Long canoes decorated with ornate dragon’s heads on the bow and tails on the stern trace their origins back more than 2000 years in China, but in recent decades dragon boat racing has laid claim as one of the fastest growing water sports in the United States. More than 2 million people participate in races worldwide, including many along the East Coast.
Originally made of teak, most modern boats are fiberglass. The 40- to 48-foot boats carry teams of 20 paddlers, a drummer to synchronize their strokes, and a steersperson on the stern.
But a dragon boat festival isn’t just for those in the boats. The colorful events draw jubilant crowds of spectators to cheer on their teams and take part in the multicultural shoreside activities, which typically accompany races.
A course ranges from 200 to 1,000 meters. The sport appeals to a large swath of people, since the ability to work together is more important than individual physical strength.
For corporations, organizations and youth groups, dragon boating provides a fun team building activity. Many festivals raise funds for charitable activities, such as the Neuse River Day Dragon Boat Festival to be held in New Bern, N.C., June 2, which is benefiting the Neuse Riverkeeper Foundation.
For others, dragon boats provide an unconventional path toward wellness. Many regattas have a BCS (breast cancer survivor) division and include a ceremony in which survivors and those who have loved ones affected by the disease all toss a carnation into the water. A team of cancer survivors from Charleston, S.C., is the subject of Awaken the Dragon, an inspirational documentary film by Liz Oakley (awaken thedragon.com) that has been making a splash on the film festival circuit.
In May, the fifth annual Charleston Dragon Boat Festival was expected to draw dozens of teams to the paddle on the Ashley River. At the same time, more than 30 teams were expected for the 12th annual Houston Dragon Boat Festival on Buffalo Bayou in downtown Houston. Our nation’s capital has taken up the sport, with the 12th annual DC Dragon Boat Festival scheduled to have taken place on the Potomac River in mid-May. Last year, the latter event included the Out of Sight Dragons, a team of blind and visually impaired paddlers.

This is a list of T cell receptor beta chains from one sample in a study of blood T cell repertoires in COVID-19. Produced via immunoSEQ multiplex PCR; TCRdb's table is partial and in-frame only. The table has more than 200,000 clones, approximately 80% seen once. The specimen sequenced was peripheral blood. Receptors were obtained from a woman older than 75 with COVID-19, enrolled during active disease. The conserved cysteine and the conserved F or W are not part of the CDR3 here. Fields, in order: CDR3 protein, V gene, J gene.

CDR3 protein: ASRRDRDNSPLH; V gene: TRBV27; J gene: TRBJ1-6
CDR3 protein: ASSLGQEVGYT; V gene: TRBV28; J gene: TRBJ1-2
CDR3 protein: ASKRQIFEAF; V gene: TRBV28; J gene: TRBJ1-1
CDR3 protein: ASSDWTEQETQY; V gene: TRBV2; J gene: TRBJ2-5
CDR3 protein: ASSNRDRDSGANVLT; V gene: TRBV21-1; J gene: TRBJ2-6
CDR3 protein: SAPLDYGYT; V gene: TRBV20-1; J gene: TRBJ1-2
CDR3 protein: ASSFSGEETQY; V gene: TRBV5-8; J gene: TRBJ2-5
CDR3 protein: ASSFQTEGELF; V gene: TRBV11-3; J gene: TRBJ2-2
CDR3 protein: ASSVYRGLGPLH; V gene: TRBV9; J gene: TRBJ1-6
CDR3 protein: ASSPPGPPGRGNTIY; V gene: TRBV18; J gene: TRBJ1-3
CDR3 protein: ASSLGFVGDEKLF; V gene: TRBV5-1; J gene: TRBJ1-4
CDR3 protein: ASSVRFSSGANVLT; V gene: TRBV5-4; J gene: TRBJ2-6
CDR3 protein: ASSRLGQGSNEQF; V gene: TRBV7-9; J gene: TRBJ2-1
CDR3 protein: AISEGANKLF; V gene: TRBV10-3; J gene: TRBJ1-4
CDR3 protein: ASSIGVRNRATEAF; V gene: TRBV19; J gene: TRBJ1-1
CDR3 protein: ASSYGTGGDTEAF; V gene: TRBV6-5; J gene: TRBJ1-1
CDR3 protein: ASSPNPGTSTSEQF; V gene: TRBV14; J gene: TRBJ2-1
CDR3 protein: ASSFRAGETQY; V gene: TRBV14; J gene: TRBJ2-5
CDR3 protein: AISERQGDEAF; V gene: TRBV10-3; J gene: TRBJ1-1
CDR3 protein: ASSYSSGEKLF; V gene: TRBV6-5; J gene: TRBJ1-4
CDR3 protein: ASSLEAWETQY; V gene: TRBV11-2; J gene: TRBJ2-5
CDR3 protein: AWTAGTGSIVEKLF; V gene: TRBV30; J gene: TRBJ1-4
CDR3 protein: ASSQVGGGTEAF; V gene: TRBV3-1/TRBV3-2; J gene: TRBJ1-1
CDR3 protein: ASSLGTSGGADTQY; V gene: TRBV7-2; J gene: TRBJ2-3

Most races take place on rivers and lakes, but a few are held on bays and even the Intracoastal Waterway. Hundreds of spectators cheered on six teams of firefighters, military personnel and youth racing along the ICW at the Perdido Key Dragon Boat Races and Festival in April.
Even the Sailing Capital of North Carolina, the small village of Oriental, mustered enough paddlers to start a Dragon Boat Festival in 2010. Its third annual event is slated for Aug. 10-11 along the Neuse River.
Florida hosts races from Tampa to Miami, and many points in between, including Walt Disney World, the site of the Orlando International Dragon Boat Festival. While many teams are packing their paddles for the winter, paddlers from as far away as Nova Scotia are expected to compete at that Oct. 20 event.
Race organizers usually hire companies to bring in the boats and trainers for the regatta. While some novice teams form for a single day with only a few practice runs before their actual races, other teams form clubs to acquire boats and train year-round. The most dedicated racers travel to competitions around the country, and even internationally.
The Southeastern Regional Dragon Boat Association will host its first Annual Regional Championship Oct. 27-28 in Sarasota, Fla., to qualify teams for the proposed 2013 national championship race. Paddles up!
Rob Lucey is All At Sea Southeast’s Texas correspondent, and contributes regularly to the magazine on all sorts of subjects.